New UF clinic offers legal and medical help to victims of domestic violence

As of June 1, patients at the Shands at UF obstetrics clinic can get prenatal care and legal advice all in one visit.

Thanks to a two-year, $450,000 grant from the U.S. Department of Justice, the College of Medicine and UF’s Levin College of Law have teamed up to open the country’s first medicine/law clinic dedicated to helping victims of domestic violence. The grant was awarded to the College of Law, while the College of Medicine and Shands at UF have agreed to dedicate clinic space to the Intimate Partner Violence Assistance Clinic. In September, the clinic will begin offering services to patients in the Shands at UF pediatric clinic.

According to Nancy Hardt, M.D., senior associate dean for external affairs at the College of Medicine, this development is something of a breakthrough.

“Health providers just don’t screen unless they have something to offer people, and this will be a very unique situation,” Hardt said. “I personally have never been able to work in an environment where I could screen for domestic violence and immediately say to the patient, ‘I’m going to take you to speak to someone right now.’ That’s huge.”

Health-care providers and medical students will screen patients by asking about their relationship history. Certified legal interns from the College of Law and social workers from Shands at UF and Peaceful Paths Domestic Abuse Network will offer help to those with domestic violence problems.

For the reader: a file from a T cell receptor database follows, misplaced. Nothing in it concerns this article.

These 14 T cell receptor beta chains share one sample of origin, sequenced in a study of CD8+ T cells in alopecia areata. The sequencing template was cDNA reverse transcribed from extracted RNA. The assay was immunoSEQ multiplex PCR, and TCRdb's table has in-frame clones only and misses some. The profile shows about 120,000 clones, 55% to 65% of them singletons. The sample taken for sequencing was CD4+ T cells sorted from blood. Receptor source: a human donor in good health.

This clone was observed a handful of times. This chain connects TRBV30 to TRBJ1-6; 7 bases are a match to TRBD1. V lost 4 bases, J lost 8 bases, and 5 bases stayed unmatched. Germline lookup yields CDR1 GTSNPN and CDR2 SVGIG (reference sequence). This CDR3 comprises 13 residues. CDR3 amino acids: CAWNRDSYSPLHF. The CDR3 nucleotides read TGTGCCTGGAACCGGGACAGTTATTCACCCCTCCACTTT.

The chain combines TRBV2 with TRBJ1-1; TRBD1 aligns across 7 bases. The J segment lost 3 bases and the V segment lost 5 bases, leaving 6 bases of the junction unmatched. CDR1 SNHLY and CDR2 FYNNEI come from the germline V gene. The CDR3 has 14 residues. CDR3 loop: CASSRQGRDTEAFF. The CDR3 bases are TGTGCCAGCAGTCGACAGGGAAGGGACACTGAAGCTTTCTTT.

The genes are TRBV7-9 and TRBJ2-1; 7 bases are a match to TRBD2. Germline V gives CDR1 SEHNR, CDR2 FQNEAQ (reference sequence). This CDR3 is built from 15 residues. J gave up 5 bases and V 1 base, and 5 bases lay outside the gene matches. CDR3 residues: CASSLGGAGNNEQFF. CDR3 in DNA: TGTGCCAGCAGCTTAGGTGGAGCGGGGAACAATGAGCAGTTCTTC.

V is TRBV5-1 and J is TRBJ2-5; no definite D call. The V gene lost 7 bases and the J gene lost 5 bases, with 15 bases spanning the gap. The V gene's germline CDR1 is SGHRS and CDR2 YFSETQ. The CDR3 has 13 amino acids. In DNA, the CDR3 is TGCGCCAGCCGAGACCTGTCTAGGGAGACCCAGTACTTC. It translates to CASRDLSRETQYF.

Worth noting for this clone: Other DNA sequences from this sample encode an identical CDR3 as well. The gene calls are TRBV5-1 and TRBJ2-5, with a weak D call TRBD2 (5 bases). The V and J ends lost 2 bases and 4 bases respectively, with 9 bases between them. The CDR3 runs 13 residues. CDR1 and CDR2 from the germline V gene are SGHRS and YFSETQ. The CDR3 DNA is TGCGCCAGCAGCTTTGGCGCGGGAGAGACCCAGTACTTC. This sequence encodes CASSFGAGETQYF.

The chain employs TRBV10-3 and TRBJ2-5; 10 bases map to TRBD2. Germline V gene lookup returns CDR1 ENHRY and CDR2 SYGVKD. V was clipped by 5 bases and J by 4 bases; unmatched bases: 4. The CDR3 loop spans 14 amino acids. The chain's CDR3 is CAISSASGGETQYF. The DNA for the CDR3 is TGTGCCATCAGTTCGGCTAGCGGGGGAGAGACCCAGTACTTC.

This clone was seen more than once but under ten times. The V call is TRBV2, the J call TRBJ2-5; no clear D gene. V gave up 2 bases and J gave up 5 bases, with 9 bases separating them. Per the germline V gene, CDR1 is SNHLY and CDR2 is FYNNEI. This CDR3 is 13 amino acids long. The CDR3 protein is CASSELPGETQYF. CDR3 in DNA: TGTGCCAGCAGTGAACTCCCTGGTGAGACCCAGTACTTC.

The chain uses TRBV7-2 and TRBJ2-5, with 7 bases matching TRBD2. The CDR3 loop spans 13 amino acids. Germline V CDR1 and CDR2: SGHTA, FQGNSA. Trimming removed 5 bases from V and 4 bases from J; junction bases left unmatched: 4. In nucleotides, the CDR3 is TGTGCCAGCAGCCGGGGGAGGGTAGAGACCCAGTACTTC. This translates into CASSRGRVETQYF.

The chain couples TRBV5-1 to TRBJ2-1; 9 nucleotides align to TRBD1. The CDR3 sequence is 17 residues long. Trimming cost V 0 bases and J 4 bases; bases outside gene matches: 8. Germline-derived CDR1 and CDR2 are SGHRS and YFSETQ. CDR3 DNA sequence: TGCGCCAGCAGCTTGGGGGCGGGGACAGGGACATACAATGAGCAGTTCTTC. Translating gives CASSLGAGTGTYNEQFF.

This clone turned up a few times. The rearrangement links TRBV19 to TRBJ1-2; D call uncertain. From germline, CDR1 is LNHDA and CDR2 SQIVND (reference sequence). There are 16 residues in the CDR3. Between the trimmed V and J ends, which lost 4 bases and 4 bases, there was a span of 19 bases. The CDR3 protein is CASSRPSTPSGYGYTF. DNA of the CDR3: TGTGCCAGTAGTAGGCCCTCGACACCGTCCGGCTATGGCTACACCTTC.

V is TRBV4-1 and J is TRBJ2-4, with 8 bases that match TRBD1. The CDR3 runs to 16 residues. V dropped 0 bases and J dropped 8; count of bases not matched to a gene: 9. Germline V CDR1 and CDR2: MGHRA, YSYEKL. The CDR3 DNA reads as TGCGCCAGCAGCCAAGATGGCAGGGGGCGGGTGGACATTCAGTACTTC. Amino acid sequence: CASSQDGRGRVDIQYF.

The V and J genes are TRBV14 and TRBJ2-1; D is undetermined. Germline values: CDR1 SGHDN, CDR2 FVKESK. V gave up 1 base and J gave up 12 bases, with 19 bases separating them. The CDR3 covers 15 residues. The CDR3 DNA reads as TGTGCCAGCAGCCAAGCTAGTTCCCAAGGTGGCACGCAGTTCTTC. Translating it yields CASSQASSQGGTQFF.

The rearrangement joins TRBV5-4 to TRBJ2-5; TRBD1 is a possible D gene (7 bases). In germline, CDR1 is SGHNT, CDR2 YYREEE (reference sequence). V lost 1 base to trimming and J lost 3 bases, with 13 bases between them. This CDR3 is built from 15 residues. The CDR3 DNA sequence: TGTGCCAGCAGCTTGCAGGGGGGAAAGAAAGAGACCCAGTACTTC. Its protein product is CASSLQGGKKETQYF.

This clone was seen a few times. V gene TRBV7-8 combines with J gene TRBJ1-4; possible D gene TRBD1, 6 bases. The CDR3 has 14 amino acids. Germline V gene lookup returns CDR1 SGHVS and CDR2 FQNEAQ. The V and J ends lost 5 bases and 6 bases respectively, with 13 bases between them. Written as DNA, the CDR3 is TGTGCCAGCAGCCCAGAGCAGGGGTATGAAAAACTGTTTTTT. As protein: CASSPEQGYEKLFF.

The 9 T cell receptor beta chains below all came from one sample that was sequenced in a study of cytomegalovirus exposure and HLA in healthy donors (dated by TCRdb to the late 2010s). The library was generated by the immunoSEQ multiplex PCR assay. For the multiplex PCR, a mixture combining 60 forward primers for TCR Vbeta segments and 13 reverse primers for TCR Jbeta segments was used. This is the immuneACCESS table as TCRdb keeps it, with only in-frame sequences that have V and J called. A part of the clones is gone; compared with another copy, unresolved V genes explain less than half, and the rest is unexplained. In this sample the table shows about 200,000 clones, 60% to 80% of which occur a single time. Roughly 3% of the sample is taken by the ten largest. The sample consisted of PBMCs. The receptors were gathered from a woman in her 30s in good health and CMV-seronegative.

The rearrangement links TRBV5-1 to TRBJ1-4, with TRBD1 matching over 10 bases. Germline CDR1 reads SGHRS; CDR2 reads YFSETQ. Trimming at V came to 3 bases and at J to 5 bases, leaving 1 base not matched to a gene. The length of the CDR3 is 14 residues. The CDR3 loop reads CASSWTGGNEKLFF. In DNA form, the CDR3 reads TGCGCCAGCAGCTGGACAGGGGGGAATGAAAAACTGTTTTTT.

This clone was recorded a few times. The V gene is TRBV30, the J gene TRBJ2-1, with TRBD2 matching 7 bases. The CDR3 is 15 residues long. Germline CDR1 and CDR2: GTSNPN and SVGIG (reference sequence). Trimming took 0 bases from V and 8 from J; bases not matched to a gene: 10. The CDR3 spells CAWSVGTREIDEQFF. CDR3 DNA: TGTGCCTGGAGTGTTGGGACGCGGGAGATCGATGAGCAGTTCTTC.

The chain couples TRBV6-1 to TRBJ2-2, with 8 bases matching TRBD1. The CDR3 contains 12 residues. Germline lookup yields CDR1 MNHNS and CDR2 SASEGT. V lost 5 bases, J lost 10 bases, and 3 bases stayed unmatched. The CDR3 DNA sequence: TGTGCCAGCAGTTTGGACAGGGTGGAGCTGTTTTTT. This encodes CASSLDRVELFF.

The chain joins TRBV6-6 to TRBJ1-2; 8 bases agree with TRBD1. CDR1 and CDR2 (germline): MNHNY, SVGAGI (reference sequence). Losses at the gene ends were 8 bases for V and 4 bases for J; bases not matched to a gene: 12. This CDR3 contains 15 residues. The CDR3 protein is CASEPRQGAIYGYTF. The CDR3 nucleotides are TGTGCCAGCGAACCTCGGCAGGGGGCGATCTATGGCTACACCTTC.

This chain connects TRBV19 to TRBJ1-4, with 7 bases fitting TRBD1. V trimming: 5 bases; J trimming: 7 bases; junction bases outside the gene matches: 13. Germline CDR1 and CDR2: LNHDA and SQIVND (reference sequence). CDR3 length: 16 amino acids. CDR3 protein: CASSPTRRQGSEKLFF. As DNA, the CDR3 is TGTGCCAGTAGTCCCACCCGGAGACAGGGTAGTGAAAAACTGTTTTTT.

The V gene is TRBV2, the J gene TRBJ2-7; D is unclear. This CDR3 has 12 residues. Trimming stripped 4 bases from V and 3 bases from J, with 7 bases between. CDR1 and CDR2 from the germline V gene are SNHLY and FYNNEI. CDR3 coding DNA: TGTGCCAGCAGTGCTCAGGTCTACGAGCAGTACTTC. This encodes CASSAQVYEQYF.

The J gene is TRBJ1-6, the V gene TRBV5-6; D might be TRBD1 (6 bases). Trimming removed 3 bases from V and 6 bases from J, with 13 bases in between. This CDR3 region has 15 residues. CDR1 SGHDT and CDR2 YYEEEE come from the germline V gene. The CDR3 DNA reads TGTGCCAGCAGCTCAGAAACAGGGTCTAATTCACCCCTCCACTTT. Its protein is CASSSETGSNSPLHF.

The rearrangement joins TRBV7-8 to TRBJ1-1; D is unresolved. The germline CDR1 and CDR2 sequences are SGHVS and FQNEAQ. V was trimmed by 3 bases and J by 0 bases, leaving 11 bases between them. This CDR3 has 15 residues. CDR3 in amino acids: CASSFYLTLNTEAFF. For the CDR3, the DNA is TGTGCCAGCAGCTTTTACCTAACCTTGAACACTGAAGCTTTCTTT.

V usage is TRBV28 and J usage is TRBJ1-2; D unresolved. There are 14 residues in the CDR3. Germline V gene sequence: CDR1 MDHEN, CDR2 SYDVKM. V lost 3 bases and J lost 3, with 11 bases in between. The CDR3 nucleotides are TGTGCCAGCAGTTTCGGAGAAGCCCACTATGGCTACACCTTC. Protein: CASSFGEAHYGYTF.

In addition to serving patients at the obstetric and pediatric clinics, the law students and social workers also will take client referrals from local courthouses, Peaceful Paths, other UF physician clinics and other parts of Shands at UF. Posters about the clinic also will be put up around the county.

The grant provides resources to train students from both colleges to address the problem of domestic violence in homeless communities.

“We wrote that into the grant because we really thought that would be the icing on the cake,” said Teresa Drake, J.D., director of the Intimate Partner Violence Assistance Clinic. “Giving law students and medical students that experience, and even the experience of just the clinic, hopefully will instill in them … how important it is to give back to your community.”

Hardt and Drake both said they hope the clinic will foster more positive relationships between doctors and lawyers.